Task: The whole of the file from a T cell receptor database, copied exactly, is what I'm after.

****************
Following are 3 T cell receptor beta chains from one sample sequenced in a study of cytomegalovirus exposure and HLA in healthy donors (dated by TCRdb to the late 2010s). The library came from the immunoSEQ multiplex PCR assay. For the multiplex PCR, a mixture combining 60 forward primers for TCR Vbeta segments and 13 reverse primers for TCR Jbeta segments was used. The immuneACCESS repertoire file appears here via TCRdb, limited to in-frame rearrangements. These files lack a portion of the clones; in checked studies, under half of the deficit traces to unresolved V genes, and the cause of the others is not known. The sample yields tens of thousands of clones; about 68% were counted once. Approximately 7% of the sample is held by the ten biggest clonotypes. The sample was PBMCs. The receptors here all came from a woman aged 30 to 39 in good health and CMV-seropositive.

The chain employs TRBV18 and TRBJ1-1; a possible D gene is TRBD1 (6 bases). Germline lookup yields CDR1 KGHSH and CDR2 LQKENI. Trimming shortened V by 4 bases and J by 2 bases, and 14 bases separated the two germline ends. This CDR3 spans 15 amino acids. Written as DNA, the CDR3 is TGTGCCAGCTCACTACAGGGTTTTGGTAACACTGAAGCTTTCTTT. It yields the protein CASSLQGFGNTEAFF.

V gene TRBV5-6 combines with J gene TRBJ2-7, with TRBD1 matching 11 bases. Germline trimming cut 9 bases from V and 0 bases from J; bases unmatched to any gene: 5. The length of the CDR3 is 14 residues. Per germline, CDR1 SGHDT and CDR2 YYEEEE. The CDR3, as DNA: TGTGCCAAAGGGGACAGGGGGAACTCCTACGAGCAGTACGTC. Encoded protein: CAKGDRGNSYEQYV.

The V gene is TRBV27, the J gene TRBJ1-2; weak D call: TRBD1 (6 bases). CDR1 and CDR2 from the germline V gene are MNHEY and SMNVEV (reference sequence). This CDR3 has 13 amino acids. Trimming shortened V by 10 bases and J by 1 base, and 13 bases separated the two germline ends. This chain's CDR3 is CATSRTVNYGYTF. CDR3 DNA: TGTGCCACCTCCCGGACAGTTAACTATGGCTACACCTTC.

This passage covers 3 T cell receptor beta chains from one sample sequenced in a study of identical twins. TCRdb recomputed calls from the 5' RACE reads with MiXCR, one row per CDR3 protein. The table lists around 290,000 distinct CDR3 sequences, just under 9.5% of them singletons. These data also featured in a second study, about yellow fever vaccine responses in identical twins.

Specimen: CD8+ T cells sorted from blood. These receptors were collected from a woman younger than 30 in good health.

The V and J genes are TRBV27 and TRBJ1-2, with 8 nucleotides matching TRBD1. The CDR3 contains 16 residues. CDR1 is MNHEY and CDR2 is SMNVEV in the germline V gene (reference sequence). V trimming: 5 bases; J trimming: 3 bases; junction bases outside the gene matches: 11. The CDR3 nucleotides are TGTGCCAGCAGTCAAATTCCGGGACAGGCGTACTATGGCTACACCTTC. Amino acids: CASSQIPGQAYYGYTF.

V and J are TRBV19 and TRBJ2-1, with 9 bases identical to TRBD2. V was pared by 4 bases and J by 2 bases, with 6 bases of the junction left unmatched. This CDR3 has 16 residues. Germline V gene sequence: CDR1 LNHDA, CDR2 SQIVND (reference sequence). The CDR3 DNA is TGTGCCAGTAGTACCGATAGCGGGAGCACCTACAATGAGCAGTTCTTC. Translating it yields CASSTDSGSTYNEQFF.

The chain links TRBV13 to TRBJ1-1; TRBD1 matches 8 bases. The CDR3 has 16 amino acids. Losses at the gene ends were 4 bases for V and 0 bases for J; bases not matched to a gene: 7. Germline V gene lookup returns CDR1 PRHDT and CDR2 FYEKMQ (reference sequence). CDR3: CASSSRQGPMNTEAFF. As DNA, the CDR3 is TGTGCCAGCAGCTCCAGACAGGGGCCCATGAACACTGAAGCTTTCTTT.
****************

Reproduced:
Following are 3 T cell receptor beta chains from one sample sequenced in a study of cytomegalovirus exposure and HLA in healthy donors (dated by TCRdb to the late 2010s). The library came from the immunoSEQ multiplex PCR assay. For the multiplex PCR, a mixture combining 60 forward primers for TCR Vbeta segments and 13 reverse primers for TCR Jbeta segments was used. The immuneACCESS repertoire file appears here via TCRdb, limited to in-frame rearrangements. These files lack a portion of the clones; in checked studies, under half of the deficit traces to unresolved V genes, and the cause of the others is not known. The sample yields tens of thousands of clones; about 68% were counted once. Approximately 7% of the sample is held by the ten biggest clonotypes. The sample was PBMCs. The receptors here all came from a woman aged 30 to 39 in good health and CMV-seropositive.

The chain employs TRBV18 and TRBJ1-1; a possible D gene is TRBD1 (6 bases). Germline lookup yields CDR1 KGHSH and CDR2 LQKENI. Trimming shortened V by 4 bases and J by 2 bases, and 14 bases separated the two germline ends. This CDR3 spans 15 amino acids. Written as DNA, the CDR3 is TGTGCCAGCTCACTACAGGGTTTTGGTAACACTGAAGCTTTCTTT. It yields the protein CASSLQGFGNTEAFF.

V gene TRBV5-6 combines with J gene TRBJ2-7, with TRBD1 matching 11 bases. Germline trimming cut 9 bases from V and 0 bases from J; bases unmatched to any gene: 5. The length of the CDR3 is 14 residues. Per germline, CDR1 SGHDT and CDR2 YYEEEE. The CDR3, as DNA: TGTGCCAAAGGGGACAGGGGGAACTCCTACGAGCAGTACGTC. Encoded protein: CAKGDRGNSYEQYV.

The V gene is TRBV27, the J gene TRBJ1-2; weak D call: TRBD1 (6 bases). CDR1 and CDR2 from the germline V gene are MNHEY and SMNVEV (reference sequence). This CDR3 has 13 amino acids. Trimming shortened V by 10 bases and J by 1 base, and 13 bases separated the two germline ends. This chain's CDR3 is CATSRTVNYGYTF. CDR3 DNA: TGTGCCACCTCCCGGACAGTTAACTATGGCTACACCTTC.

This passage covers 3 T cell receptor beta chains from one sample sequenced in a study of identical twins. TCRdb recomputed calls from the 5' RACE reads with MiXCR, one row per CDR3 protein. The table lists around 290,000 distinct CDR3 sequences, just under 9.5% of them singletons. These data also featured in a second study, about yellow fever vaccine responses in identical twins.

Specimen: CD8+ T cells sorted from blood. These receptors were collected from a woman younger than 30 in good health.

The V and J genes are TRBV27 and TRBJ1-2, with 8 nucleotides matching TRBD1. The CDR3 contains 16 residues. CDR1 is MNHEY and CDR2 is SMNVEV in the germline V gene (reference sequence). V trimming: 5 bases; J trimming: 3 bases; junction bases outside the gene matches: 11. The CDR3 nucleotides are TGTGCCAGCAGTCAAATTCCGGGACAGGCGTACTATGGCTACACCTTC. Amino acids: CASSQIPGQAYYGYTF.

V and J are TRBV19 and TRBJ2-1, with 9 bases identical to TRBD2. V was pared by 4 bases and J by 2 bases, with 6 bases of the junction left unmatched. This CDR3 has 16 residues. Germline V gene sequence: CDR1 LNHDA, CDR2 SQIVND (reference sequence). The CDR3 DNA is TGTGCCAGTAGTACCGATAGCGGGAGCACCTACAATGAGCAGTTCTTC. Translating it yields CASSTDSGSTYNEQFF.

The chain links TRBV13 to TRBJ1-1; TRBD1 matches 8 bases. The CDR3 has 16 amino acids. Losses at the gene ends were 4 bases for V and 0 bases for J; bases not matched to a gene: 7. Germline V gene lookup returns CDR1 PRHDT and CDR2 FYEKMQ (reference sequence). CDR3: CASSSRQGPMNTEAFF. As DNA, the CDR3 is TGTGCCAGCAGCTCCAGACAGGGGCCCATGAACACTGAAGCTTTCTTT.